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Posts Tagged ‘amahl’

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Photos: Demetrius Freeman for The New York Times
Annette Phuvan (left, with Janet Victors) said that
Amahl and the Night Visitors spoke to her of “miracles. Blessings. Generosity. Community.” She and others who have struggled with homelessness are performing the touching opera about poverty and hope.

In today’s story, two organizations that do good works all year-round have chosen an especially appropriate way to enhance the “comfort and joy” they deliver to others.

Tim Teeman writes at the Daily Beast, “The rich, collective sound of a choir warming their voices up filled the 15th-floor rehearsal room, Broadway and Times Square, a rainy, fogged-up blur outside the windows. Standing in a circle, and accompanied by a pianist, the group of tenors, basses, altos and sopranos practiced their scales, and then, as if in an urgent incantation, spoke the words of the score they would next sing.

“ ‘Free the body,’ instructed Michael A. Ciavaglia, the chorus master, eliciting much loose-limbed waving of arms, as the choir and soloists continued their preparations for On Site Opera’s production of Gian Carlo Menotti’s 45-minute Christmas Nativity opera Amahl and the Night Visitors, written for television and first performed on NBC in 1951.

“The show will be presented in the Holy Apostles Soup Kitchen in Chelsea, and will feature professional musicians and vocalists alongside a chorus made up of people who have experienced homelessness and who now live at the 43rd Street site of Breaking Ground, New York City’s largest provider of permanent supportive housing for the homeless. …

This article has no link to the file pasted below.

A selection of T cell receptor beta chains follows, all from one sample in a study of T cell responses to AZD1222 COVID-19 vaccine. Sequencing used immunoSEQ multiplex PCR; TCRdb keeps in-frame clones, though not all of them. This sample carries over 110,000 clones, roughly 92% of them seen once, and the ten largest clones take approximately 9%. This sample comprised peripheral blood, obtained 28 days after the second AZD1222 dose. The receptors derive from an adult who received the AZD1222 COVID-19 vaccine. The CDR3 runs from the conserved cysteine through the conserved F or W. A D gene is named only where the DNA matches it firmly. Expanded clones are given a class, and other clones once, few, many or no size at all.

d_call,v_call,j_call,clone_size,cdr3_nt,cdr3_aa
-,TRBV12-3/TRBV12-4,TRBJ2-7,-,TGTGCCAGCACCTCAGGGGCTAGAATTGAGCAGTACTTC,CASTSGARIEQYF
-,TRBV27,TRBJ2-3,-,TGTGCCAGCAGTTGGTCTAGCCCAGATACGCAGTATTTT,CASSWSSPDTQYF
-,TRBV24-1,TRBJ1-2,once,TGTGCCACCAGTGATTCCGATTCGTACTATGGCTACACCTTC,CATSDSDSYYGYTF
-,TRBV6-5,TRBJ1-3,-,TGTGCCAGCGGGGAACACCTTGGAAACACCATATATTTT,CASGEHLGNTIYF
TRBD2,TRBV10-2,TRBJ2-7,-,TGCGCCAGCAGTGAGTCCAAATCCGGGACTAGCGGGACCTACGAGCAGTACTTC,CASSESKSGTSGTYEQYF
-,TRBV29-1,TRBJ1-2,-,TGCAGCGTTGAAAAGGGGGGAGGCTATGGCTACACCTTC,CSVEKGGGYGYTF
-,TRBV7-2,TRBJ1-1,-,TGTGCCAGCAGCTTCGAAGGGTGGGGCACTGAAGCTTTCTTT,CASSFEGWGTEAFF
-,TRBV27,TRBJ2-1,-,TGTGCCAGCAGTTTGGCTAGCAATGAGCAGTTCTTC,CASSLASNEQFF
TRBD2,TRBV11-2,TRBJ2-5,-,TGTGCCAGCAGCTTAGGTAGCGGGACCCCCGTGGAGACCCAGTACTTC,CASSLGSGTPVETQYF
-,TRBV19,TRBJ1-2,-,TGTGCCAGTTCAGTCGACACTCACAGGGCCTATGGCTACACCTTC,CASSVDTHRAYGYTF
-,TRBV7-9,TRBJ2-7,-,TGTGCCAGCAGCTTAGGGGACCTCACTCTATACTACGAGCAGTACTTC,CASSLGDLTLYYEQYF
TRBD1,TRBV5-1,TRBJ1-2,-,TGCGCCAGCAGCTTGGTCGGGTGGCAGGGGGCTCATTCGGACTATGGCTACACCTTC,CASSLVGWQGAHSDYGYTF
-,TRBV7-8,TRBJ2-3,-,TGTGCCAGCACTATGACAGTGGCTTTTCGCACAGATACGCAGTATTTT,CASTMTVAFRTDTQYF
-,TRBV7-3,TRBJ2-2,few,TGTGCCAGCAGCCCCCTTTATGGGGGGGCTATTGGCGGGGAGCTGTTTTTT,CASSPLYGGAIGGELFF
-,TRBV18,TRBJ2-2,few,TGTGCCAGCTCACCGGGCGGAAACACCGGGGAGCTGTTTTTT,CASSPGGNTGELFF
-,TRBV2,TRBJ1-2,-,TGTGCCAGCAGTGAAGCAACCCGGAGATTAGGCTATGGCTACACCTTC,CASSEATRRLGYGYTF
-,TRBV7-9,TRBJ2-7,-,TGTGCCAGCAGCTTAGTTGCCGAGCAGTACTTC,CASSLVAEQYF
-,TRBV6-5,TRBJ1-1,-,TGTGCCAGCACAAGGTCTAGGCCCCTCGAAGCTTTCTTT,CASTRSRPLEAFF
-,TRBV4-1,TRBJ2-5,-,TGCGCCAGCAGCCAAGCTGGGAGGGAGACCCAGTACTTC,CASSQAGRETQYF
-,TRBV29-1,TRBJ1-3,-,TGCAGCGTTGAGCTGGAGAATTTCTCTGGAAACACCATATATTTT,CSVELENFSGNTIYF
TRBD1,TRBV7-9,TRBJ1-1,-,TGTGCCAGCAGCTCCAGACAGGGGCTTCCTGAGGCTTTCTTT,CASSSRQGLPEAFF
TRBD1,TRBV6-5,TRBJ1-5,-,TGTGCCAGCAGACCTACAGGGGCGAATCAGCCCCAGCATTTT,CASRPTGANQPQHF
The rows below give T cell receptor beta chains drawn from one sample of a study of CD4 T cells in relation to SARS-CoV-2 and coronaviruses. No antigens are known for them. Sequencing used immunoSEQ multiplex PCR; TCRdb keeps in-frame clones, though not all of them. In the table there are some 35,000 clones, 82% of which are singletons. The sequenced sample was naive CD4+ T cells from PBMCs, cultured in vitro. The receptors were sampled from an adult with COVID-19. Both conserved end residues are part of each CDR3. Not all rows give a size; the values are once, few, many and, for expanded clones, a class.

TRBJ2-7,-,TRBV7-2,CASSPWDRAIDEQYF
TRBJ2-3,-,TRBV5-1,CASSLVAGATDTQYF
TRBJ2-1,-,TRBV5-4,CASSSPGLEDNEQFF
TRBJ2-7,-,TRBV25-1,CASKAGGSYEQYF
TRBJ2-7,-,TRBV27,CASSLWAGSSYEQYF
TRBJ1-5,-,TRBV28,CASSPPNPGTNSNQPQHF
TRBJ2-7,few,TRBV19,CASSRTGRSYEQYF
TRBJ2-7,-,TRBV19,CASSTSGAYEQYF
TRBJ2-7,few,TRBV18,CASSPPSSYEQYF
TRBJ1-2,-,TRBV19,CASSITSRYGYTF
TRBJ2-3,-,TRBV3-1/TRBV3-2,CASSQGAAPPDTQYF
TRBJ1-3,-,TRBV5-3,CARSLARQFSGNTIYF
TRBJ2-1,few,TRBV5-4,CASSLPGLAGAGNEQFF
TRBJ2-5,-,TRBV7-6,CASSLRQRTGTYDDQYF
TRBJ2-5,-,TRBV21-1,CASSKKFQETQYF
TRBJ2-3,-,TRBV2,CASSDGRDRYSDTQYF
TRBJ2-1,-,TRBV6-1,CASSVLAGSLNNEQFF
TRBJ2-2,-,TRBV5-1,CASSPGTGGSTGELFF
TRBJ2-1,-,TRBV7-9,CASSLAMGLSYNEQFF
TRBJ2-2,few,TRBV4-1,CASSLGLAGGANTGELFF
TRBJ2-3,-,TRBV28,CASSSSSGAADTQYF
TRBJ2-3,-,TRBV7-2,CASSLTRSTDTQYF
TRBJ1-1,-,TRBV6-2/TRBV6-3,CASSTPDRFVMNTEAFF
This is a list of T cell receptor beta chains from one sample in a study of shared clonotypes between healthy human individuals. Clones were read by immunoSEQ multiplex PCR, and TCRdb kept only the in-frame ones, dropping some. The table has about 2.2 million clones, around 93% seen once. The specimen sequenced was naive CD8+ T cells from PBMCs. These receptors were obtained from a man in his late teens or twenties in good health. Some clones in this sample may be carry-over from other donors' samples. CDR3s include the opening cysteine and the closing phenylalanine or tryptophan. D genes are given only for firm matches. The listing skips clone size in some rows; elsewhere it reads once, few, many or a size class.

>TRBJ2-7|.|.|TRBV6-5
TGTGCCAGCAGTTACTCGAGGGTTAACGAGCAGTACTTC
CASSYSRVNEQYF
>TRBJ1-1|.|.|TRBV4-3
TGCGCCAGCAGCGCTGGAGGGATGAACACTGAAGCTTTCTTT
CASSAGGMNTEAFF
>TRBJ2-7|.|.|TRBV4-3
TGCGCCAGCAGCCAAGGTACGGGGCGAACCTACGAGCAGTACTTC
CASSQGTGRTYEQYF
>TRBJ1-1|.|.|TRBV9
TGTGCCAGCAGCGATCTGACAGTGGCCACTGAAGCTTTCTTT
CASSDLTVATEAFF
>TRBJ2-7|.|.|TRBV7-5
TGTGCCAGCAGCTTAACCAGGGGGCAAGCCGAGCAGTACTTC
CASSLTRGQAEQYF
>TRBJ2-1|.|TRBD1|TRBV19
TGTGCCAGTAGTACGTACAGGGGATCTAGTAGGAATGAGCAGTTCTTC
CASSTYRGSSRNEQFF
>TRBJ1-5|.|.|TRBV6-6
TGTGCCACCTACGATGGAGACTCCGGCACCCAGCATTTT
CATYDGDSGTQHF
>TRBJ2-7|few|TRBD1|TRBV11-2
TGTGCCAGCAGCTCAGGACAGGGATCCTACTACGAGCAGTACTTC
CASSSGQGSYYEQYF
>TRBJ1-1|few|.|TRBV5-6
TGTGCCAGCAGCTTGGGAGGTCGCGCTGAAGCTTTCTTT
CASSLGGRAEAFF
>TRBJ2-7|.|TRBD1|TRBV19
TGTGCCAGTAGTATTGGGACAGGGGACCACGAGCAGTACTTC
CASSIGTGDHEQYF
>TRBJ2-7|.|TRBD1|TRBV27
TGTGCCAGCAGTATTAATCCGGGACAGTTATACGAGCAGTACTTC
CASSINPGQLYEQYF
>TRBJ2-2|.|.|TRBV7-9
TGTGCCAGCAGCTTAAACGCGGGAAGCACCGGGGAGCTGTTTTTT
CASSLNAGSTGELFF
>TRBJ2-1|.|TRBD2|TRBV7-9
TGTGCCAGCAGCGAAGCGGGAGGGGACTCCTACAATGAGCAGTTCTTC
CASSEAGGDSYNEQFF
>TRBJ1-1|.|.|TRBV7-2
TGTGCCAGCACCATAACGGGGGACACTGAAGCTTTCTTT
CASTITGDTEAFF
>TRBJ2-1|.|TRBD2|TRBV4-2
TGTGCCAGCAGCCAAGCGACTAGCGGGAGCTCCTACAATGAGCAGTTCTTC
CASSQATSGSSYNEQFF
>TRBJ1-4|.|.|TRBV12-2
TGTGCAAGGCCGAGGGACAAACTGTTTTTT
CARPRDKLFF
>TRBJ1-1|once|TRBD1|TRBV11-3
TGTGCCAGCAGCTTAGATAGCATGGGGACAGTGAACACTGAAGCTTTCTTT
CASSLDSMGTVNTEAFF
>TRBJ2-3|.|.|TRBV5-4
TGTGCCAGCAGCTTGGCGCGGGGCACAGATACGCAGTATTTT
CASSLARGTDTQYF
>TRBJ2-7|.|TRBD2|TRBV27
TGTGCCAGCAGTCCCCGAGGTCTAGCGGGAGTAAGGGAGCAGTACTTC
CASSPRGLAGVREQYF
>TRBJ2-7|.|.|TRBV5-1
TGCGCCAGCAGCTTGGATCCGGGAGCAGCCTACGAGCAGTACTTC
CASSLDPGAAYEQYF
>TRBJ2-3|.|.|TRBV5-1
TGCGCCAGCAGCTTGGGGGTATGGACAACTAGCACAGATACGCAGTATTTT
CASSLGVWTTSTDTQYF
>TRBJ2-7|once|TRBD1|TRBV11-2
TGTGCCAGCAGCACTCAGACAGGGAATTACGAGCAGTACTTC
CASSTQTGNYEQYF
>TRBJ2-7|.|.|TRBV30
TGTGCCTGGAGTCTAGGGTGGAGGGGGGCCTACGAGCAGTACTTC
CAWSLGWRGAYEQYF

” ‘The object is to find that perfect intersection of piece and place that speaks to us as producing artists and what we want to do in the greater arc of the company and then find the right place to do it in,’ said Eric Einhorn, the general and artistic director of On Site Opera. …

“They all sang in rousing unison: ‘How cold is the night, how icy is the wind.’ As formerly homeless people, they would know the meaning of those words more powerfully, and literally, than many.

“One of the choir, soprano Christine Flood, told The Daily Beast she had been a resident at Breaking Ground since New Year’s Eve 2016. She said she suffered from PTSD, resulting from ‘terrifying and violent’ childhood abuse while growing up in southern Ohio. She had been homeless in her late teenage years, and then suffered from drug and alcohol addiction. She has been sober for 12 years. …

“The opera was an excellent way to bring members of Breaking Ground together, she said, and had inspired Flood to suggest to those that run the community that she begin classes in teaching English to non-English speaking residents. ‘Language is both a big barrier, and a big invitation,’ the former teacher and dancer said.

“ ‘I’m much better than I was a year ago,’ Flood said of her general health. ‘Two years ago I couldn’t have done this opera. Last year at this time I wouldn’t have had the confidence to do it even, or this interview.’ Next, Flood wants to finish her master’s degree, and use her passion for theater and acting to ‘build positive change in my city and community.’ ”